As a society, we are lonelier than we’ve ever been. According to a study from the Survey Center on American Life in 2019, almost 50% of all Americans reported having less than 3 close friends, up from 25% reporting the same in 1990. With the increase in technology, we are all supposedly more connected than ever and yet undeniably lonelier than ever.
Community has been a vital aspect of humanity throughout history. The first communities formed when groups of nuclear families lived together in villages interdependently. They all had their roles in the community, and none could function fully on their own. They celebrated interdependence and recognized their need for one another. As society and technology evolved and allowed for people to move out of small villages into large cities, that sense of interdependence was lost. In fact, it was seen as a weakness to need other people. The same is true for our culture today.
We use technology so we don’t have to ask for help from others. We seek virtual relationships to avoid rejection and awkwardness. We fill our lives with things to keep ourselves busy and don’t have time to spend on finding friends.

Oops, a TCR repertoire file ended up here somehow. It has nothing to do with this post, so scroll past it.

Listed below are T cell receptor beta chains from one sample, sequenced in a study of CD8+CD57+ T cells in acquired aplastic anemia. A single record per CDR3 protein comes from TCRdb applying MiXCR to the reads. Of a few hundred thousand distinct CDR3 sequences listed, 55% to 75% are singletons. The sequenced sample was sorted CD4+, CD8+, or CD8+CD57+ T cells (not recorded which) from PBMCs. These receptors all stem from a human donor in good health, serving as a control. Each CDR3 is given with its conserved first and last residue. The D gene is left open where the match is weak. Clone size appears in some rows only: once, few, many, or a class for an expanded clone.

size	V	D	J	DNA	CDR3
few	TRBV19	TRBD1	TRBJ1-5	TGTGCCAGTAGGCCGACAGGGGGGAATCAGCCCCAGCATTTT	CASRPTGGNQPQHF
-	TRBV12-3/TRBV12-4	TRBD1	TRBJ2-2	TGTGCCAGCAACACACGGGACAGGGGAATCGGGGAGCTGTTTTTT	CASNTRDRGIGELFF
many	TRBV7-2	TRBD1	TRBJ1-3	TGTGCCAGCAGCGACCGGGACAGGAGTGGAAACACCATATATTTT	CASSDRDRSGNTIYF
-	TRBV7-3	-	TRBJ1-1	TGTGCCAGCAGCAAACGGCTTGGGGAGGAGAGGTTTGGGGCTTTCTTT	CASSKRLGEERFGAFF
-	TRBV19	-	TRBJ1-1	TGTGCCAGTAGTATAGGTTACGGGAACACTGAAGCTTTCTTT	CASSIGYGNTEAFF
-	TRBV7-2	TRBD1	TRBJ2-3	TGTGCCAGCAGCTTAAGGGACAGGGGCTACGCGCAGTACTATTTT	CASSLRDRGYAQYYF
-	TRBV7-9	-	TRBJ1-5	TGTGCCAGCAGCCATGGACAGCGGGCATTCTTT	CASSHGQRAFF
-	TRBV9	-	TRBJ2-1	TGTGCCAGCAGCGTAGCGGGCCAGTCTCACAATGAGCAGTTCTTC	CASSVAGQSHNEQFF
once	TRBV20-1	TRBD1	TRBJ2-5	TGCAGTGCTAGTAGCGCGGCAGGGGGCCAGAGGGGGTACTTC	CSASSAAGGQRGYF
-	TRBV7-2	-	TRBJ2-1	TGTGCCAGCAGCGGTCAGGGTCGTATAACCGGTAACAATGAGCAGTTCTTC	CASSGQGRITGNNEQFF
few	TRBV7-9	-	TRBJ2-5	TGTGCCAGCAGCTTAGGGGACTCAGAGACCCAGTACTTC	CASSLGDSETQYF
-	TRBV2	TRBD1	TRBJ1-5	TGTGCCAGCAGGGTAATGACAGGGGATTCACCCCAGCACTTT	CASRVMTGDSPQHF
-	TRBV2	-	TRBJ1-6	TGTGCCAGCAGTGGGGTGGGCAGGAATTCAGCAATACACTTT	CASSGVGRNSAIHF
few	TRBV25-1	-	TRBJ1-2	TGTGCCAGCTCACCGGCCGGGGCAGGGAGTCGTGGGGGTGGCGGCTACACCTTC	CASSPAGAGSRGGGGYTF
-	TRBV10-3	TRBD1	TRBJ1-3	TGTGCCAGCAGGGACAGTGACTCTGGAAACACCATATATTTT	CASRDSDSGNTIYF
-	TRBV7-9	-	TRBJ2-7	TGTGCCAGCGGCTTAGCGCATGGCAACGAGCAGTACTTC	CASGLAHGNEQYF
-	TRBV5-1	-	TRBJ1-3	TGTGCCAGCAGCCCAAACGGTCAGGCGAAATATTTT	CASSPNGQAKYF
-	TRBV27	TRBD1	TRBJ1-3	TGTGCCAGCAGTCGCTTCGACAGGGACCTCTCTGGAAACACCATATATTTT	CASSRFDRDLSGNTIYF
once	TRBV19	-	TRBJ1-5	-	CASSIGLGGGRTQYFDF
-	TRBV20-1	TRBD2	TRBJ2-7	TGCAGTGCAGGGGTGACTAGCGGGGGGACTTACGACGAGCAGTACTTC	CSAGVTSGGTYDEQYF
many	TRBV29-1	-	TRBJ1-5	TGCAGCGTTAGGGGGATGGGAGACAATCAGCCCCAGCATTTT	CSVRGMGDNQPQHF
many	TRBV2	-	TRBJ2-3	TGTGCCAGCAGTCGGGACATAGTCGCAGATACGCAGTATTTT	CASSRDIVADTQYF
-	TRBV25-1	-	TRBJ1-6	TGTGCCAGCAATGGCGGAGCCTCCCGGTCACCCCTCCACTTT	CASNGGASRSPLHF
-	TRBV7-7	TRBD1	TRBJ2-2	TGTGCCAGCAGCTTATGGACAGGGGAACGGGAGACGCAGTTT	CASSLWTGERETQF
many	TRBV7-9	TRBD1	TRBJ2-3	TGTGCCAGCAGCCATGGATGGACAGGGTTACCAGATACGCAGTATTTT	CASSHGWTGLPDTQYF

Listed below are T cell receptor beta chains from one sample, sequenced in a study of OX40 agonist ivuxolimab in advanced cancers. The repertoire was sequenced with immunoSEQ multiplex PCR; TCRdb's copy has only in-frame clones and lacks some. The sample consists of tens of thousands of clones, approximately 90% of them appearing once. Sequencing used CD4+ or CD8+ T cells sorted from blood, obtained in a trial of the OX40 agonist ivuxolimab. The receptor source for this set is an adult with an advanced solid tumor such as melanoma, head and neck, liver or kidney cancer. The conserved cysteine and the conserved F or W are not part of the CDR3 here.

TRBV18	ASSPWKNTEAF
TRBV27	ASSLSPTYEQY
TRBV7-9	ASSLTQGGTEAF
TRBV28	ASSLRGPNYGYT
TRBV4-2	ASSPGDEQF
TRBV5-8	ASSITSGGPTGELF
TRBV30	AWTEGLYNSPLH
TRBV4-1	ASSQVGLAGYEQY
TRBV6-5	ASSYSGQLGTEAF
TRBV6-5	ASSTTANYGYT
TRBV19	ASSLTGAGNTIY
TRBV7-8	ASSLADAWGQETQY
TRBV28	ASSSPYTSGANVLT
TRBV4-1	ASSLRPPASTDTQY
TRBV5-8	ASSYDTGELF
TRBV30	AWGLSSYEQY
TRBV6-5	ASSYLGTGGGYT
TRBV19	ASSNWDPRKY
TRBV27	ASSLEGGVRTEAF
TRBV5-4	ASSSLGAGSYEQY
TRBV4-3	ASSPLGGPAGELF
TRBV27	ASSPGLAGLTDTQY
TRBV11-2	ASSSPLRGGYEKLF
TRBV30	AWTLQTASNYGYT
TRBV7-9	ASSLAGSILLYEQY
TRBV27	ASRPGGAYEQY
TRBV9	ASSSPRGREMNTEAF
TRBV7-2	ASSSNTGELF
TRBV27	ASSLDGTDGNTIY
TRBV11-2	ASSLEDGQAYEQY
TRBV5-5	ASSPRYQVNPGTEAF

The young adult population is hit especially hard by the lack of community in current culture. Young adults often don’t have the built-in community that those in other life stages do as they’re transitioning between their family of origin and the family they establish with a partner in adulthood. When psychologist Erik Erikson identified the main task of each life stage, he identified the task of young adulthood as “Intimacy vs isolation.” Based on this task, young adults must answer the question: Will I be loved, or will I be alone? More young adults than ever are finding themselves alone and struggling to find that community they long for.
So, how do we find community once we are out of school and forming our adult identities? The best way to find community is to engage in the things you are passionate about and find others there who are passionate about those things as well. Volunteering for a cause you support, attending a service for your faith tradition, or getting involved with adult sports teams or workout classes can all be places where you find your people. We need to be intentional and have a plan for finding community; it’s not as easy as it was in kindergarten! We need to identify our own barriers to community, whether they be insecurity, busyness, or fear of rejection, and make a plan to overcome these and create our own support systems.
It won’t be easy or immediate, but when you find your community it will be worth it.